A New Man

The azaleas my Dad planted around the yard with such care were finally blooming. So were the hyacinths, tulips, and dogwoods. In earlier years Daddy would spend hours outside either working in his yard or just standing and surveying the work he had done as he turned steaks on the grill. I would watch him from the kitchen window and wonder what he was looking at with such interest. Now, with my own yard I know – He was admiring the work that had been done while at the same time planning what he wanted to do next.

This particular year was quite different, the azaleas, hyacinths, tulips, and dogwoods were blooming, however Daddy was unable to enjoy the works of his many years of labor. The hospital bed that had been delivered only a few weeks earlier and the bedroom he and my mom had shared since they were a young couple with three small children had become his only world.

This didn’t stop my brother who had recently bought a camcorder to capture the first days of his new baby girl from going outside and making a video of Daddy’s beautiful yard.  Bob was so excited about doing this for our Dad that he immediately hooked the camcorder up to the television that was in his room.  The rest of the family that was visiting that day gathered around as Bob brought the beauty of the spring day inside. This time as I watched my Dad, not from the kitchen window but from a chair beside his hospital bed, I noticed a completely different look on his face. No longer was he admiring the work he had done and he was no longer planning what he wanted to do next.

The sadness that moved across my heart was almost more than I could handle. The hospice nurse had already given us “THE BLUE BOOK” and it was very straightforward in explaining the mental process of someone with a terminal illness. The word used was “detachment.” Yes, I had noticed that Daddy no longer cared about the newspaper or the 6:00 News, however this was different. His yard was personal. And from the look in his eyes, I knew he was removing himself, preparing himself for what was ahead. The yard was not important even though it had been one of his greatest pleasures. His greatest pleasure now was the people around his bed.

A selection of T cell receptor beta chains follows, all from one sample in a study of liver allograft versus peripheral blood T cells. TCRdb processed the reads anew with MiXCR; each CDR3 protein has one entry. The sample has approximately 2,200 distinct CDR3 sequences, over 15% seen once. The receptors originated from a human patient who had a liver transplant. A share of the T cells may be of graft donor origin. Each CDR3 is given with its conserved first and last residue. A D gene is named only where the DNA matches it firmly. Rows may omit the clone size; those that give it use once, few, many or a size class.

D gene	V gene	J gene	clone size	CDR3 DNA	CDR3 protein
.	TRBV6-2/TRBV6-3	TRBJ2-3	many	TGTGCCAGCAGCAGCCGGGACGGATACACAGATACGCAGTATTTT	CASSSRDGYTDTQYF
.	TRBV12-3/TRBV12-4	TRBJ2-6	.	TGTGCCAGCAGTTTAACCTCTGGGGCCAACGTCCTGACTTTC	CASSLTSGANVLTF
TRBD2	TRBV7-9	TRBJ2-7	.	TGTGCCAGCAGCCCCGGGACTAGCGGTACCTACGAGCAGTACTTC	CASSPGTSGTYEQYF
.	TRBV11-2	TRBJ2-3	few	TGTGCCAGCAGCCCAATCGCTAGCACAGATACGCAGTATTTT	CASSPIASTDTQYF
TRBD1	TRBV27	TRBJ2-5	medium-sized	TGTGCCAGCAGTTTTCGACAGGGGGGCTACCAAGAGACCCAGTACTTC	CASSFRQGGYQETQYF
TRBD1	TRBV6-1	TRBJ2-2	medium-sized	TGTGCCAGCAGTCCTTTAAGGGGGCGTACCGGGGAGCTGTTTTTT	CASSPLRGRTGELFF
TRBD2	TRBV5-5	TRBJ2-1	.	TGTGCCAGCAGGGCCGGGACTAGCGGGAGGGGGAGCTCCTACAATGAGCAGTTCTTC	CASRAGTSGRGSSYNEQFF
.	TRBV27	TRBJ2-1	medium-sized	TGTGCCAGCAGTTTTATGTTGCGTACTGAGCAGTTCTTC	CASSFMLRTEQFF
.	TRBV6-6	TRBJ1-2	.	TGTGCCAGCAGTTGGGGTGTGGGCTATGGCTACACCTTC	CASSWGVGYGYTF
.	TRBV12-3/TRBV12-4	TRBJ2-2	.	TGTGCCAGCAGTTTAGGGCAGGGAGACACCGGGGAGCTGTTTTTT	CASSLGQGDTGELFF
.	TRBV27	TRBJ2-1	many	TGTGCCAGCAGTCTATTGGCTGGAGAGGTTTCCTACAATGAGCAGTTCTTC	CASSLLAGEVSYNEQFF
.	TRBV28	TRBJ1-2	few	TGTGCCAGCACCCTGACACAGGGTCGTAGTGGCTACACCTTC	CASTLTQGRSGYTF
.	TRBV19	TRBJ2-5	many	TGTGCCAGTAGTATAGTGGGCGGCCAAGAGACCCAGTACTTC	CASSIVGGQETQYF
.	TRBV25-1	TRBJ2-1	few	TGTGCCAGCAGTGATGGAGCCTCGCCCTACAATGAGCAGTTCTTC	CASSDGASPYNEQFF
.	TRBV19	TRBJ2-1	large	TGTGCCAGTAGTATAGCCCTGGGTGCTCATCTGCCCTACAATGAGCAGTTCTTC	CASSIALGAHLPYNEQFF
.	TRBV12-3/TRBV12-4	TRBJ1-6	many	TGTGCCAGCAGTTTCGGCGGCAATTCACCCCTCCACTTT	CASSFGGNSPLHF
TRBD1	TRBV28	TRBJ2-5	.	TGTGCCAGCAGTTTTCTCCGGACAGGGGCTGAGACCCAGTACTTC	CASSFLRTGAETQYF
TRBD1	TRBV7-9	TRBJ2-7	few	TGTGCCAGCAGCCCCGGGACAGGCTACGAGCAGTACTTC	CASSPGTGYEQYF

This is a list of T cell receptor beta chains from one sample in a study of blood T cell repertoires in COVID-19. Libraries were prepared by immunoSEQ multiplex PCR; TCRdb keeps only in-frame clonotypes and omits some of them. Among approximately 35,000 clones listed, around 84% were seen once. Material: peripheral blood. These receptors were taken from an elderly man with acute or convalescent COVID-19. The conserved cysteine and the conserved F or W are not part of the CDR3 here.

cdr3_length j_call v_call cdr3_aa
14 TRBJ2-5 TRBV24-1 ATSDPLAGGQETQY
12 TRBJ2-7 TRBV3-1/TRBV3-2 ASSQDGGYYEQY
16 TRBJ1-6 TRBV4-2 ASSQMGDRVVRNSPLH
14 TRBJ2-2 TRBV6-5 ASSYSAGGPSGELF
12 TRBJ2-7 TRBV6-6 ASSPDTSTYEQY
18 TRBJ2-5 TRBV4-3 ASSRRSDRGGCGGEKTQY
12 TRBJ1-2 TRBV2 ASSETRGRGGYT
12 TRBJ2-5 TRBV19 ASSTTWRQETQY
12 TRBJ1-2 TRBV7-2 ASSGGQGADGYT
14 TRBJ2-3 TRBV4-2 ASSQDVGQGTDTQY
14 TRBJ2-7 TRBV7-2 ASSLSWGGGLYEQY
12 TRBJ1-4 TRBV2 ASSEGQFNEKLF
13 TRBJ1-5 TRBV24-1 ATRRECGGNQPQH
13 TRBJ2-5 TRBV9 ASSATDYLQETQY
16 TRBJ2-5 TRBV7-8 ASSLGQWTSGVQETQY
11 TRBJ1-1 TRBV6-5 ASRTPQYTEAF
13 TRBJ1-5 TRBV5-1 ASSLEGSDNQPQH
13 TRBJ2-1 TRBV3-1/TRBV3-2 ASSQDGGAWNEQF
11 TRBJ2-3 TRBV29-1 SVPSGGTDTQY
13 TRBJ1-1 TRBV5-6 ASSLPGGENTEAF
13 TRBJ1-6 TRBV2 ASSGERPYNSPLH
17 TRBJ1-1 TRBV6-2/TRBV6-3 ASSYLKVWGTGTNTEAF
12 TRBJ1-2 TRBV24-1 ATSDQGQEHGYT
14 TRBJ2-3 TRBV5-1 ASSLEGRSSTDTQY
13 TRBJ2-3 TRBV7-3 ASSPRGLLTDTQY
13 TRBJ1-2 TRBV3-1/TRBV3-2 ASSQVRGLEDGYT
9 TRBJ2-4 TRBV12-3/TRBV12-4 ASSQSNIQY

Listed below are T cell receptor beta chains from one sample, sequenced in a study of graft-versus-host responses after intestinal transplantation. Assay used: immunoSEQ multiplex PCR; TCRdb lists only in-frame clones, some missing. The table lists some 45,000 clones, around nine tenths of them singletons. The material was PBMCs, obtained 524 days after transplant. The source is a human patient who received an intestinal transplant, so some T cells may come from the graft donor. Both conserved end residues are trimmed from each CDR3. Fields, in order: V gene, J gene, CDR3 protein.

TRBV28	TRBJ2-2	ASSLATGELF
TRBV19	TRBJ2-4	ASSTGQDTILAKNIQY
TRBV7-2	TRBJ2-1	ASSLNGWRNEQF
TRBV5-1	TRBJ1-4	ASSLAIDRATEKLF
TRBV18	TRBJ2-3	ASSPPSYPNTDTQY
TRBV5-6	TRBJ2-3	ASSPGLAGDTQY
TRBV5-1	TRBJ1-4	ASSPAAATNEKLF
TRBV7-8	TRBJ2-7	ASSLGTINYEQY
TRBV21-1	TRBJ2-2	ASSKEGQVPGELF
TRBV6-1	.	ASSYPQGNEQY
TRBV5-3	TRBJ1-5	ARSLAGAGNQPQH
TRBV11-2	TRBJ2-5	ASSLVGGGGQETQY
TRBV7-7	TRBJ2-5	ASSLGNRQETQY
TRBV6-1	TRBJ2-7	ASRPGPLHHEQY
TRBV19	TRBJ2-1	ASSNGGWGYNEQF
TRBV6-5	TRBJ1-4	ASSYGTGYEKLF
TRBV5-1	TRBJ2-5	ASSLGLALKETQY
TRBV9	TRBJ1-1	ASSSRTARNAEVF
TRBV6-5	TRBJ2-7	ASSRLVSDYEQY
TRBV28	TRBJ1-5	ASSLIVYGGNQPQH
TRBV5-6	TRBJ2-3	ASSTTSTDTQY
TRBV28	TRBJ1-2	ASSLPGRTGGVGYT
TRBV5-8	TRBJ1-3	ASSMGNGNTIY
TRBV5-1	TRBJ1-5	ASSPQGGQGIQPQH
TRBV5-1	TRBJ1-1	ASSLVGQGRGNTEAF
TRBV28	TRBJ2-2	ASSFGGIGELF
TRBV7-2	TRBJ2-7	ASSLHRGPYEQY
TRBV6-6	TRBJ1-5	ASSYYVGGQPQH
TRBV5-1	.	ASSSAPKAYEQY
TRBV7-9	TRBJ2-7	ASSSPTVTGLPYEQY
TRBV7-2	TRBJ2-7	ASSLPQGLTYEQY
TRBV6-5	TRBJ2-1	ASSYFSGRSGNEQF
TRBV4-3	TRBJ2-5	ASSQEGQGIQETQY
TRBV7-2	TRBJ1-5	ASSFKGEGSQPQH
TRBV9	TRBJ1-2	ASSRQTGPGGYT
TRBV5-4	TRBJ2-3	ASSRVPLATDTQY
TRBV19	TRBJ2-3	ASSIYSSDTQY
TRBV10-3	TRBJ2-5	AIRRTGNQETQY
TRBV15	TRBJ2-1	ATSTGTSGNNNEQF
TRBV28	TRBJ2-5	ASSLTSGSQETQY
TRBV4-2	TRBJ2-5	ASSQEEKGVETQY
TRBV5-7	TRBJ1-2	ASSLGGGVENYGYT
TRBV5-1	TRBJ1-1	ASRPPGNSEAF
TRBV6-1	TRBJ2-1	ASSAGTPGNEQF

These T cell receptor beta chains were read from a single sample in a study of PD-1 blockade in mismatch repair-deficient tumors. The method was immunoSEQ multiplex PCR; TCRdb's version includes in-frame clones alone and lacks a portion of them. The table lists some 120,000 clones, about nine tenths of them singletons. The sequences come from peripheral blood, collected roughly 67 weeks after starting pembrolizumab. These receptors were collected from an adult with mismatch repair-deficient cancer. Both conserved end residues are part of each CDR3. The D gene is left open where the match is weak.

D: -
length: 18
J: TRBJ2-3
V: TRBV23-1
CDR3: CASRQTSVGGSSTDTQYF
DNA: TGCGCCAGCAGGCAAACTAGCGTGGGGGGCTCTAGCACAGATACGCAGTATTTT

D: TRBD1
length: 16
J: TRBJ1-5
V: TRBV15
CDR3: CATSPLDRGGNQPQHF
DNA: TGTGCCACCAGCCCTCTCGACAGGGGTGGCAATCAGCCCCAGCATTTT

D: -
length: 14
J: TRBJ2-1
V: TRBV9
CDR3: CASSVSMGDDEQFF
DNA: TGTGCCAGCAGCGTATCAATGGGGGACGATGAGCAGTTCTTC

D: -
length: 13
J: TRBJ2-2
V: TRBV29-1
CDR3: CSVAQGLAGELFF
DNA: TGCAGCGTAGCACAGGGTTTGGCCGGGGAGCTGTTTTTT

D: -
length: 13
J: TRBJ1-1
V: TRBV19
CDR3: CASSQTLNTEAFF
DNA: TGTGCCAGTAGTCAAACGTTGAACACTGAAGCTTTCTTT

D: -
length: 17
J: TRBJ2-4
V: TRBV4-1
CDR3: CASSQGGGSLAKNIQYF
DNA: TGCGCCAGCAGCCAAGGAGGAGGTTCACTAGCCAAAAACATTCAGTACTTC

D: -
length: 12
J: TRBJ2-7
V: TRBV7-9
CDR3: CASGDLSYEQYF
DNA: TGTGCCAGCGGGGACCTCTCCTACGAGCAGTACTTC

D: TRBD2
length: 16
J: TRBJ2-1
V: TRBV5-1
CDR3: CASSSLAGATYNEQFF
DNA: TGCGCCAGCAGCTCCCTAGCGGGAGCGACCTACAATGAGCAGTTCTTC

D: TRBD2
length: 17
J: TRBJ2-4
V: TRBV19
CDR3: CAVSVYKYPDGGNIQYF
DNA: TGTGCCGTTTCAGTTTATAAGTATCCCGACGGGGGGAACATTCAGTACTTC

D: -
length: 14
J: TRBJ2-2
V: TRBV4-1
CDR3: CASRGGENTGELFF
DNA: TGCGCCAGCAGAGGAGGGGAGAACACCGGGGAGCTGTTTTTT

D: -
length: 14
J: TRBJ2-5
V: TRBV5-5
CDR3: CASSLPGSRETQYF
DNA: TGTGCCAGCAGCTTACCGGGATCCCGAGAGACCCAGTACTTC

These memories and so many more flood into my heart throughout the year. Then the calendar turns to April 19 and the world continues on as if it is another day. Perhaps it is to most, but to the family and friends of Leland King, it is a day in which we reflect not only on the loss of a loving son, brother, husband, father, grandfather, uncle, cousin, co-worker, and friend, but what we gained by him being in our lives.

As I write with tear stained cheeks I hold on to the promise that “God will wipe away every tear from their eyes; there shall be no more death, nor sorrow, nor crying. There shall be no more pain, for the former things have passed away . . . behold, I make all things new” (Rev. 21:4, 5). He made Daddy a new man – whole and healthy – so when the memories begin, this is what I try to remember the most!

John Leland King, Sr.

Dec. 11, 1934 – April 19, 1999


3 responses to this post.

  1. Posted by Sharon Sullivan on April 19, 2010 at 11:41 pm


    This blog about your dad made me tear up too!! I can remember visiting with him, sitting by the hospital bed and asking him how I needed to prune my red tips and…he told me just how to do it.

    I remember April 19th so very well too!! I was in awe of the strength God gave you to stand up on that stage and give such a heartfelt eulogy.

    He is truly missed but through his death, sooooo many came to know Jesus.

    Love to you,



  2. This was so beautifully written, Beth. Poignant, true and moving. May God bless the work He has prepared for you to do!


  3. Posted by Tim Wilder on February 3, 2011 at 5:53 pm


    Well done. Thanks for sharing that story with us. Tim Wilder


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